|M.Sc Student||Marina Tal|
|Subject||Monitoring Photochemical Reactions in Solid Inclusion|
|Department||Department of Chemistry||Supervisor||Professor Emeritus Kaftory Menahem|
|Full Thesis text|
The principal difference between solids and liquids with respect to their behavior in reactions is that the liquid phase molecules are free to adopt many conformations and different orientations with respect to each other, while in the solids they are fixed and therefore, their reactivity is structure dependent.
In many cases solid-state reactions are highly specific and may afford selectively, products that cannot otherwise be obtained. Solid-state synthesis also has the potential to become very popular because it is an environmentally favorable process.
Solid state reactions are therefore an area where crystal structure studies are essential. The basic idea behind such studies was stated ~50 years ago in the introduction to the pioneering series of investigations of solid state photochemical reactions held by Schmidt and his collaborators (Schmidt et al., 1964)
Homogeneous photochemical reactions are reactions in which the single crystallinity nature of the sample remains unchanged throughout the whole conversion range and therefore enables the determination of its crystal structure by X-ray diffraction methods in any stage of the conversion.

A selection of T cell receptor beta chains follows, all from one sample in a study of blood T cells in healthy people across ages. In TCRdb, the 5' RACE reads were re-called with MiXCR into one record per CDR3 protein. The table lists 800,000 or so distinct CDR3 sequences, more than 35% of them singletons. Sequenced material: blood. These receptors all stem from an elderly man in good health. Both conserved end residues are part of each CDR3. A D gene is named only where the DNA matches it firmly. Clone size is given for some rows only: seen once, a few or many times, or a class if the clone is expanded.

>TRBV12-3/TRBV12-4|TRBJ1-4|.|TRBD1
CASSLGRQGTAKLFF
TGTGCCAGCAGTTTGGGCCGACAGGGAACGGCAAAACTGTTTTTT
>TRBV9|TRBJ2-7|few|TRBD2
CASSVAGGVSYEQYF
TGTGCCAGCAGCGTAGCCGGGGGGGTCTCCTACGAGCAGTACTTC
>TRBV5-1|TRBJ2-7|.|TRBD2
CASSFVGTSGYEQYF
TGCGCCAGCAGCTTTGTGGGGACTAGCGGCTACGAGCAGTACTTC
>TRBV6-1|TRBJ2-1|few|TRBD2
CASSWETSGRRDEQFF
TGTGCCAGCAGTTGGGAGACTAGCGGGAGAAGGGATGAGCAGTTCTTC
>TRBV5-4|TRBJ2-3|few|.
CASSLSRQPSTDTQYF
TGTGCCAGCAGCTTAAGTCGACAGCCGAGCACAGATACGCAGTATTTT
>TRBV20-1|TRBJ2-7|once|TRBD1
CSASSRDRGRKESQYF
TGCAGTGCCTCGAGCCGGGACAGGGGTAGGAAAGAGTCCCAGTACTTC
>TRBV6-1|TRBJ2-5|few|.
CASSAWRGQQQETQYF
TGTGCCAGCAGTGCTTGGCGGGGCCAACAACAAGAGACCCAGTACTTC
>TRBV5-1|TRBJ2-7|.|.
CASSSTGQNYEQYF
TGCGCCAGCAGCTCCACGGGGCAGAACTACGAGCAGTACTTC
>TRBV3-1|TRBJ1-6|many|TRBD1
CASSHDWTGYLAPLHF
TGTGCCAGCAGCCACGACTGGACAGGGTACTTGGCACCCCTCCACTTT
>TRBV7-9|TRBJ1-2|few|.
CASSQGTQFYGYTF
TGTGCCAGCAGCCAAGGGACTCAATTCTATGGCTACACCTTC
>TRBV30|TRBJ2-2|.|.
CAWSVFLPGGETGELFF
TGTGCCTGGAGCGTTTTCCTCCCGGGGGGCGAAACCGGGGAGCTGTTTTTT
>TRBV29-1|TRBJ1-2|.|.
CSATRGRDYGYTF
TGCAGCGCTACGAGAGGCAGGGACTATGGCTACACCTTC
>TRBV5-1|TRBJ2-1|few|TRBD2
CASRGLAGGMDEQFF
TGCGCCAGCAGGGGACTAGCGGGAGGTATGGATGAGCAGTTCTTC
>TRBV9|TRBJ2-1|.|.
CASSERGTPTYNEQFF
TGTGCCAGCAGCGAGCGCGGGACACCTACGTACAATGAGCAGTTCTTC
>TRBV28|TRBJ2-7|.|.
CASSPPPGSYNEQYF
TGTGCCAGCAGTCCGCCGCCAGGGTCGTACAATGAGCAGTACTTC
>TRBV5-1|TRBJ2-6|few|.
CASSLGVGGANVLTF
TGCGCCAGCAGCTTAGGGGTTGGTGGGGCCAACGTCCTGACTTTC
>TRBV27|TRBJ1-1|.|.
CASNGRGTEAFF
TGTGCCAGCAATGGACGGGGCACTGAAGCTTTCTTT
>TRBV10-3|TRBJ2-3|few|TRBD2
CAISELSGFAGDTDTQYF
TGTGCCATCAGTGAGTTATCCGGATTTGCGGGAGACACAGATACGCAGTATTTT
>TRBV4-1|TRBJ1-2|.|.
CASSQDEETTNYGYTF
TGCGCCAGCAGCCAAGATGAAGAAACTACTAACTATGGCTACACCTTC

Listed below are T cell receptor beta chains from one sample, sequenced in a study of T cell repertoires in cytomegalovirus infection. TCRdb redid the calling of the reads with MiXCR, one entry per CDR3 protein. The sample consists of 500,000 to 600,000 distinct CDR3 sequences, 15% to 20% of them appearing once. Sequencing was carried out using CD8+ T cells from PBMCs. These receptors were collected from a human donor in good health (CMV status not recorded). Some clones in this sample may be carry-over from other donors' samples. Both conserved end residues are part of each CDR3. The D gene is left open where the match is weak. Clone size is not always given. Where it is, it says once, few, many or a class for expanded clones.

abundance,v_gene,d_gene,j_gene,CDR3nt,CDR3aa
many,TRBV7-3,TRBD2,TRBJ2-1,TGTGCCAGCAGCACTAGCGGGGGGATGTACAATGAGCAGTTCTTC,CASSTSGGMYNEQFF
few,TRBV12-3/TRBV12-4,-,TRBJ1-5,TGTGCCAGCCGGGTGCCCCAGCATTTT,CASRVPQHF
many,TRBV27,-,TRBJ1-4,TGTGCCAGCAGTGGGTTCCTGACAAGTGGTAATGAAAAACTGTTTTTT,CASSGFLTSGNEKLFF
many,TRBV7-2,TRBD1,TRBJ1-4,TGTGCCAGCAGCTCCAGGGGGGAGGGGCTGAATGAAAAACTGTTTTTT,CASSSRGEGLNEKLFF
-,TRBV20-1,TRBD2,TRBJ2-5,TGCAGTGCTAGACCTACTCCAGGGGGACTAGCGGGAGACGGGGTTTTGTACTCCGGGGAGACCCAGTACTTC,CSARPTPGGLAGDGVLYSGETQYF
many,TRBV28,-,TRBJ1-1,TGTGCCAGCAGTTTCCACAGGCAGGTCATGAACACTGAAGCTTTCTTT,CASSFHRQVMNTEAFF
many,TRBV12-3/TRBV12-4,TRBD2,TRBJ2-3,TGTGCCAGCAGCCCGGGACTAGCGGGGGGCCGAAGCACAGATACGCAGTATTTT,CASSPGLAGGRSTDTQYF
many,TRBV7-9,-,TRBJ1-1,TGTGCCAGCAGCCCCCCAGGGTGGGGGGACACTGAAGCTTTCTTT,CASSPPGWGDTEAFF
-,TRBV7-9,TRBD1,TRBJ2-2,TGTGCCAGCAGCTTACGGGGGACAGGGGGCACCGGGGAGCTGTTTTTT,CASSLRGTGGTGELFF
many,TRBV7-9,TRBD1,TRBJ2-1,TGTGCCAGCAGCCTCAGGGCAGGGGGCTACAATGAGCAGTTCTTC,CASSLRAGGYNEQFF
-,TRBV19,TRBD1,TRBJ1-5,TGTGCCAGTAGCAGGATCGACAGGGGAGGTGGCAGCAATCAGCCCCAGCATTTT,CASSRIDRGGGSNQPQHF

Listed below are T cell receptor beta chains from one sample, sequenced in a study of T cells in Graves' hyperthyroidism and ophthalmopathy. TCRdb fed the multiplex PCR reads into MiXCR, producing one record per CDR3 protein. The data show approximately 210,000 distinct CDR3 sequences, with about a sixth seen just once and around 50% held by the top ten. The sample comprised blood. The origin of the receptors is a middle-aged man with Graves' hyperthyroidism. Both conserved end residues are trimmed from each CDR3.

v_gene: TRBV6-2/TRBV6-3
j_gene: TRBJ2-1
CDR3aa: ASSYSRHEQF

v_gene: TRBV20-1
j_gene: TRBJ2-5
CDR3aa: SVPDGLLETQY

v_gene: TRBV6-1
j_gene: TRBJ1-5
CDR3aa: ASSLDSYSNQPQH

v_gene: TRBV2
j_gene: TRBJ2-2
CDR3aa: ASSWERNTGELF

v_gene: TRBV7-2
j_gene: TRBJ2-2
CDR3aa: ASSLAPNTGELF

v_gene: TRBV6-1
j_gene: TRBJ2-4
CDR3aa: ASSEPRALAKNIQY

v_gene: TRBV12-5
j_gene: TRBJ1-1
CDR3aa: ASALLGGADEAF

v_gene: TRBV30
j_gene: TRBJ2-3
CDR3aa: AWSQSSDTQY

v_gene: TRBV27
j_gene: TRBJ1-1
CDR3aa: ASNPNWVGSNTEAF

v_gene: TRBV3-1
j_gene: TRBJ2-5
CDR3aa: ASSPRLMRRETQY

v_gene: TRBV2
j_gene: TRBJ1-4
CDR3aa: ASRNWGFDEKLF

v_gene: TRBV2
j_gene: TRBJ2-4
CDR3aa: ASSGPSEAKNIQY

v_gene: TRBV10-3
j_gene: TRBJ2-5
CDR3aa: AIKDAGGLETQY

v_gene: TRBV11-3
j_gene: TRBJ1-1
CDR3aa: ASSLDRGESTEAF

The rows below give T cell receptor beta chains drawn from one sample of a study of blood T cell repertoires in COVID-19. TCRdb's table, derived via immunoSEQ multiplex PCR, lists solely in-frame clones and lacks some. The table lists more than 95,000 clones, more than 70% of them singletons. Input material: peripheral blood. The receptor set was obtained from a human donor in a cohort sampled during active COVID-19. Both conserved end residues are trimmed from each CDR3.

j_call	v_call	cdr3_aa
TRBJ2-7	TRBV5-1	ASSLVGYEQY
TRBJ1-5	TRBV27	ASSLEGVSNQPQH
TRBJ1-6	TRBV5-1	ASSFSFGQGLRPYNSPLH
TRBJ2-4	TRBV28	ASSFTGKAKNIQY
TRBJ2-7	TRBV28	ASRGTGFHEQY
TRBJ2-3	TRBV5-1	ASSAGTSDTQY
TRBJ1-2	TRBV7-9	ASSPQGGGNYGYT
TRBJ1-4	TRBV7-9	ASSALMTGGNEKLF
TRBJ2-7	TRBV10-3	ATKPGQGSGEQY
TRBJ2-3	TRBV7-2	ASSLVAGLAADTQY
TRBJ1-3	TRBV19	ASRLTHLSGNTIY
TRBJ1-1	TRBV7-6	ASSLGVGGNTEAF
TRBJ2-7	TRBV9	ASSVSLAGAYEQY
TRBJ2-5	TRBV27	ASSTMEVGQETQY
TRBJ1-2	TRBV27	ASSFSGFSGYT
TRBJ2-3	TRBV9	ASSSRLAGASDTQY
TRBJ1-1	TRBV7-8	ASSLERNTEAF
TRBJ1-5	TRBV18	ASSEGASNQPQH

In inclusion compounds, the guest molecules occupy space formed by the host molecules. If the host molecules provide topochemical conditions required for bimolecular reactions and the guest molecules are photochemically active, regio- and stereo-selective reactions are anticipated.
This research was focused on finding new inclusion compounds of light sensitive guest molecules, in particular pyridone derivatives, and exploring the factors that are responsible for their undergoing a homogeneous photodimerization reaction.
It was shown that in some systems of inclusion compounds due to the dimerization of pyridone derivatives, the volume of the product decreased in respect to the reactant’s volume, and consequently, channels were formed. These channels were occupied by water molecules that penetrate the crystal from the surroundings (Lavy & Kaftory, 2007). An additional interest of this work was to find more systems in which this remarkable phenomenon might repeat.
The crystal structures of some inclusion compounds were determined. Their crystal structure and photochemical behavior were thoroughly investigated and compared with other previously investigated inclusion compounds. On the basis of comparing groups of inclusion compounds with the same guest molecules and different host molecules, the requirements that the crystal structure must provide for successful bimolecular reaction is discussed.